- The Washington Times - Sunday, September 15, 2002

The Club for Growth a group that advocates a tax-cutting, pro-free-market agenda made a splash two years ago when it put $350,000 behind a conservative state legislator in the primaries and almost defeated a 20-year incumbent, Republican Rep. Marge Roukema of New Jersey.
This year, the Republican Main Street Partnership, a group of more than 60 middle-of-the-road Republicans in Congress, fought back. They helped successfully defend Rep. Sherwood Boehlert in New York's 23rd Congressional District and Rep. Wayne T. Gilchrest in Maryland's 1st District from club-backed conservative challengers in the Sept. 10 primaries.
"It's the first time the GOP moderates have taken on high-financed, single-issue special-interest groups head to head, and we're pleased with our effort," said Sarah Chamberlain Resnick, executive director of the partnership.
Two years ago, the partnership, whose members describe themselves as fiscal conservatives but "socially compassionate," had limited ability to affect campaigns, spending only about $5,000 in Rep. Rick Lazio's bid for the U.S. Senate seat from New York. This year, the partnership, through both its hard money and soft money funds, plans to spend between $1.2 million and $1.5 million to promote and protect its members.
In general elections this year, the Main Street Partnership plans to support its members who face difficult races Reps. Constance A. Morella in Maryland, Nancy L. Johnson in Connecticut, Jim Leach in Iowa and Charles Bass in New Hampshire.
"Our first goal is to be good Republicans and after that is to protect moderates," Mrs. Resnick said.
They see their main opponent as the Club for Growth, another relative newcomer that tries to promote conservative alternatives in districts held by Republicans who, in their view, aren't committed to President Reagan's vision of lower taxes and smaller government.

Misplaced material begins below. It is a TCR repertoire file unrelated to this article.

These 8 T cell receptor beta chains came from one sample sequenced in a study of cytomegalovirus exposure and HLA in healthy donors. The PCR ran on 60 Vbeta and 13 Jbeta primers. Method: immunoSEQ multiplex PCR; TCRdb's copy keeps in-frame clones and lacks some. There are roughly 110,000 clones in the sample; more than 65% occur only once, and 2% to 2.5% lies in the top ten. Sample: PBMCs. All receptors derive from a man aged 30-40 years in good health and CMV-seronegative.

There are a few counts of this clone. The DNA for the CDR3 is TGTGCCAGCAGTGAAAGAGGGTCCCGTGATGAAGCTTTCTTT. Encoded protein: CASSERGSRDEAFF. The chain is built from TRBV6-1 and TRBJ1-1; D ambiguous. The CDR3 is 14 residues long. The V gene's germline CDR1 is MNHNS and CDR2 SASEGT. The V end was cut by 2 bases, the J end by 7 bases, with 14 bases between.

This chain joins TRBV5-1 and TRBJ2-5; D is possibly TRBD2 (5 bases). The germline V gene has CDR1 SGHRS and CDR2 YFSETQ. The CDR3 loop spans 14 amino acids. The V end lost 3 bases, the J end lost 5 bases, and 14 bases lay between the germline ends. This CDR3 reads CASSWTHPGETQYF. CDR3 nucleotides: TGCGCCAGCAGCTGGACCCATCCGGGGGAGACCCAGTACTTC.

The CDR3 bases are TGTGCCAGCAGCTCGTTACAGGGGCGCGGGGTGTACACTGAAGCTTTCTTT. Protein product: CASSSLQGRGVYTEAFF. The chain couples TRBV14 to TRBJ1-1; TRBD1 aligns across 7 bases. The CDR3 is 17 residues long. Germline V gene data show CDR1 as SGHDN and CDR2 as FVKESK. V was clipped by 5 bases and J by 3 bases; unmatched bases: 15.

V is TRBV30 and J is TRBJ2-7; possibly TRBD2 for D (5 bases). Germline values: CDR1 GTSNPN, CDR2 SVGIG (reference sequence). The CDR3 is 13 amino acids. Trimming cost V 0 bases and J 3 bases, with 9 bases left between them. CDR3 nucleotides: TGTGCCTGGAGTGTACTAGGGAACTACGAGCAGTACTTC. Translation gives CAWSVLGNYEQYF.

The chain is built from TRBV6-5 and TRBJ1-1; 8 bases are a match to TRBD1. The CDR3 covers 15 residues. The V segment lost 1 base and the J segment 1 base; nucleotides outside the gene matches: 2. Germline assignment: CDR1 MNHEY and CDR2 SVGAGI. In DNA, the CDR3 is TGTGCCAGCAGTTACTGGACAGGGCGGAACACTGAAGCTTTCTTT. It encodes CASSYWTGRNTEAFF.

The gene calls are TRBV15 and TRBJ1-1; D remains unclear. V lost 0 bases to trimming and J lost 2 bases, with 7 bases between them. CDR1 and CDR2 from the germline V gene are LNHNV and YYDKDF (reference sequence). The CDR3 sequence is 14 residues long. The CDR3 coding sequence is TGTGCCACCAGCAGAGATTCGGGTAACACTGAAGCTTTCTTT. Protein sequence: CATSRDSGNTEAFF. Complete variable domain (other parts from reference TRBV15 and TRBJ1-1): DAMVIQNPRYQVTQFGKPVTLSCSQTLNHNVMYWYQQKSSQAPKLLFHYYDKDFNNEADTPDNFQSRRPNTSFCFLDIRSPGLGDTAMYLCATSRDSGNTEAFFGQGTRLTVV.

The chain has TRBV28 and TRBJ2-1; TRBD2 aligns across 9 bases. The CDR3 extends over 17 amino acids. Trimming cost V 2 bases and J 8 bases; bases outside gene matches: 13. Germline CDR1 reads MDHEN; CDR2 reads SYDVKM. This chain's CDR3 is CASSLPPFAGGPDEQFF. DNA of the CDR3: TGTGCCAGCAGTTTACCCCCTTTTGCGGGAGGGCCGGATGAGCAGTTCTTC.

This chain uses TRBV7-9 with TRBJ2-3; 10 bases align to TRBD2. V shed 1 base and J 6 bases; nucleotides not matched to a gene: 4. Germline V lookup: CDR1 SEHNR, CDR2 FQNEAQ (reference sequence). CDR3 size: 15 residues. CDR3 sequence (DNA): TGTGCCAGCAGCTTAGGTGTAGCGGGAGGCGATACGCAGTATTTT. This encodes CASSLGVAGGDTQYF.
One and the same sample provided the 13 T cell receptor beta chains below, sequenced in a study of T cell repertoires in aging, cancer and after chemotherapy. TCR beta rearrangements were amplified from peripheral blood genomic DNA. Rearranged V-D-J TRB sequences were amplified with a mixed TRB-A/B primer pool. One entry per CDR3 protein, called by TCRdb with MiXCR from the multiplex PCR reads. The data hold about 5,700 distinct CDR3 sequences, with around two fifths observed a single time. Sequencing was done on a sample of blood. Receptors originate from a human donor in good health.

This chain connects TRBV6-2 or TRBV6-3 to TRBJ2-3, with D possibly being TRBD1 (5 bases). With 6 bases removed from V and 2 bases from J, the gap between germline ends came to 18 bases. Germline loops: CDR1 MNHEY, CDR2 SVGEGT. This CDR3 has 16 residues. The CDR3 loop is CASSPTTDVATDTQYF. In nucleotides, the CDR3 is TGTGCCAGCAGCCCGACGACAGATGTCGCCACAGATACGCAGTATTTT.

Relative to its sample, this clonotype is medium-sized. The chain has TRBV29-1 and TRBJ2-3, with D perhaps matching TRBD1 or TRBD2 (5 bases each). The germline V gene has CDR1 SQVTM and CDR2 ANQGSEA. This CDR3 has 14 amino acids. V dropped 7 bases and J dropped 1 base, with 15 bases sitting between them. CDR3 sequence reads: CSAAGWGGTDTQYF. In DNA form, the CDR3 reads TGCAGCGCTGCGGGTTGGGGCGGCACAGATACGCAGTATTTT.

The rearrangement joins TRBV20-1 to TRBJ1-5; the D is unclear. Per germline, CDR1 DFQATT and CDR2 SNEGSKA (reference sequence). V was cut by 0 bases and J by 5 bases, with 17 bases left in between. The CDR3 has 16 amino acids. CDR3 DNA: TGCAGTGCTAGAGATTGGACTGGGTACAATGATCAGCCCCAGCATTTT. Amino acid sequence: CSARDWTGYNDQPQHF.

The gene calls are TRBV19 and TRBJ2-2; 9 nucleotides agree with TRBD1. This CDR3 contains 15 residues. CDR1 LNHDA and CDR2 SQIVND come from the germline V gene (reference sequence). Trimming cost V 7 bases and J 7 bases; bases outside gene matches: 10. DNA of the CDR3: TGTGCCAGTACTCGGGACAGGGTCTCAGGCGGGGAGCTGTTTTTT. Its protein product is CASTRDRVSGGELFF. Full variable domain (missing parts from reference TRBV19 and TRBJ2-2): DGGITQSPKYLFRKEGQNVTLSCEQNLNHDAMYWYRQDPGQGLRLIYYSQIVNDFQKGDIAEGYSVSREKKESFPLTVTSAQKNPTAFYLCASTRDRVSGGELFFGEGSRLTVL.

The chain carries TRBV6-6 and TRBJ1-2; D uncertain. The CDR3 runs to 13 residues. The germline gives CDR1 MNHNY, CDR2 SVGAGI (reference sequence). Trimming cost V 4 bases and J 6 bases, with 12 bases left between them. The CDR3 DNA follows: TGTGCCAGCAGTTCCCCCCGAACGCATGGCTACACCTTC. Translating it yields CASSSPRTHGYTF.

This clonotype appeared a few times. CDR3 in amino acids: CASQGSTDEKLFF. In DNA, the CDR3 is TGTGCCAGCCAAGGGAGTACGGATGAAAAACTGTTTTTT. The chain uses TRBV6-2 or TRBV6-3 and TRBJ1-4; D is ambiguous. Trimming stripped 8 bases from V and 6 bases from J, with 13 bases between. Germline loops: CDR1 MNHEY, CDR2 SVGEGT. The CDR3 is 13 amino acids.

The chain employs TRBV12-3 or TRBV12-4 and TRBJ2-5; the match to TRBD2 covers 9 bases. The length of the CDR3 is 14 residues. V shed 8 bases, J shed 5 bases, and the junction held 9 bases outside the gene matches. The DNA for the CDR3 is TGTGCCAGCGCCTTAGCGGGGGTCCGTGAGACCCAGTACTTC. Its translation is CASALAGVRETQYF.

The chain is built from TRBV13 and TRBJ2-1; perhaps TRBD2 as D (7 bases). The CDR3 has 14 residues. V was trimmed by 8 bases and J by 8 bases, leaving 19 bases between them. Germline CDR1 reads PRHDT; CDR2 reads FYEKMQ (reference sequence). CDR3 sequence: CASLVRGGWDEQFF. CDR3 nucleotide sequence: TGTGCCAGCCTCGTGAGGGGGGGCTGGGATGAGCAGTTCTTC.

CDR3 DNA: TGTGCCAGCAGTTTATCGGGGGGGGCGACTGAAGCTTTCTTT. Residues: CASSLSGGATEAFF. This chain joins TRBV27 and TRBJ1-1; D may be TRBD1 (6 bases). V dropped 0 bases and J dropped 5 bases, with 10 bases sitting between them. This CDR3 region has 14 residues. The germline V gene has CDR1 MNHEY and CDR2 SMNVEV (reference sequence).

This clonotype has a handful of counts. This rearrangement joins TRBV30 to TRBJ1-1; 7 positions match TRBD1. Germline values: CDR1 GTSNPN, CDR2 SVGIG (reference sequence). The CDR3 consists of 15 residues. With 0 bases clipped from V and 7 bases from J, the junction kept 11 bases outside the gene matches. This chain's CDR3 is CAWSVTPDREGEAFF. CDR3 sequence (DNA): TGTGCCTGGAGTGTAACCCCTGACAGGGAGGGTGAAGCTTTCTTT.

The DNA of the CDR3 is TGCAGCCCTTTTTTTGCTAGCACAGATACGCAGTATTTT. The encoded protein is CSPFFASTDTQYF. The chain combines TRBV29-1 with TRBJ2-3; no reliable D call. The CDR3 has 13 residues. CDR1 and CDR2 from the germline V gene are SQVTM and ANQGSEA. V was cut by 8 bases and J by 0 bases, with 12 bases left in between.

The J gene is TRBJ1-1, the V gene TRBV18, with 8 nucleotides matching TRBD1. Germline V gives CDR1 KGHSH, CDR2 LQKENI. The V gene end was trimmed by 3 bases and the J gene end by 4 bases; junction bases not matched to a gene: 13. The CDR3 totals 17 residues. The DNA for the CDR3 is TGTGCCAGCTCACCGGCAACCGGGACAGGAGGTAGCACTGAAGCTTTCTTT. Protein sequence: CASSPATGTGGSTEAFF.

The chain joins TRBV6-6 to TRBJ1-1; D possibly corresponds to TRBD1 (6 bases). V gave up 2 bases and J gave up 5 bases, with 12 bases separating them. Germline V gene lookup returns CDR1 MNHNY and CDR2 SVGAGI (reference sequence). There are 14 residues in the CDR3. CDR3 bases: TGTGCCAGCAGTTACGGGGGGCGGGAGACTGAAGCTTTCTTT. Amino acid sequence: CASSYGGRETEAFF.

Stephen Moore, president of the club, admitted Tuesday wasn't the best day for the group. But he said the club's message of holding "moderate Republicans' feet to the fire" still got through.
"One of the ways you do that is to take them on, knowing in most cases they're not going to be defeated. But just to challenge them gets their attention," he said.
The club also supports conservatives in open primaries and backs conservative incumbents. But Mr. Moore said the club makes its biggest effect when targeting liberal Republican incumbents. The Main Street Partnership, though, takes a different approach.
"We won't intentionally go out and attack conservatives in their districts, but when we are attacked, we will defend," Mrs. Resnick said.
In the New York race, Mr. Boehlert's difficult win surprised many. Officials at the Main Street Partnership didn't even know he was in trouble until a week before the primary. They funded a phone-bank operation to energize his voters. Mr. Boehlert squeaked through, winning by about 1,500 votes over opponent David L. Walrath.
Mr. Boehlert's showing this time around already has the club planning for 2004. "He's very vulnerable the next time if his voting patterns don't change," Mr. Moore said.
In the other race, Dave Fischer, who had the backing of the club and the National Rifle Association, tried to oust Mr. Gilchrest in Maryland's 1st Congressional District. Mr. Gilchrest won with 60 percent of the vote, while Mr. Fischer captured 36.3 percent and a third candidate, Brad McClanahan, took the rest.
The partnership spent $115,000 on two television ads, a newspaper ad, a mailing and a phone bank to turn out voters.
Officials at the partnership were angered by the fact that Mr. Gilchrest was targeted. They said he has consistently shown himself to be a fiscal conservative. Mr. Moore, however, said even though Mr. Gilchrest campaigned this year as a tax-cutting Republican, he hasn't always been that.
"If you look at his ads, they were basically saying he was a fiscal conservative," Mr. Moore said. "If you look at Gilchrest's record over the years, he has been one of the biggest-spending Republicans in the entire Congress. He has not been fiscally conservative. But hopefully he will be more fiscally conservative now that there's a group looking over his shoulder."

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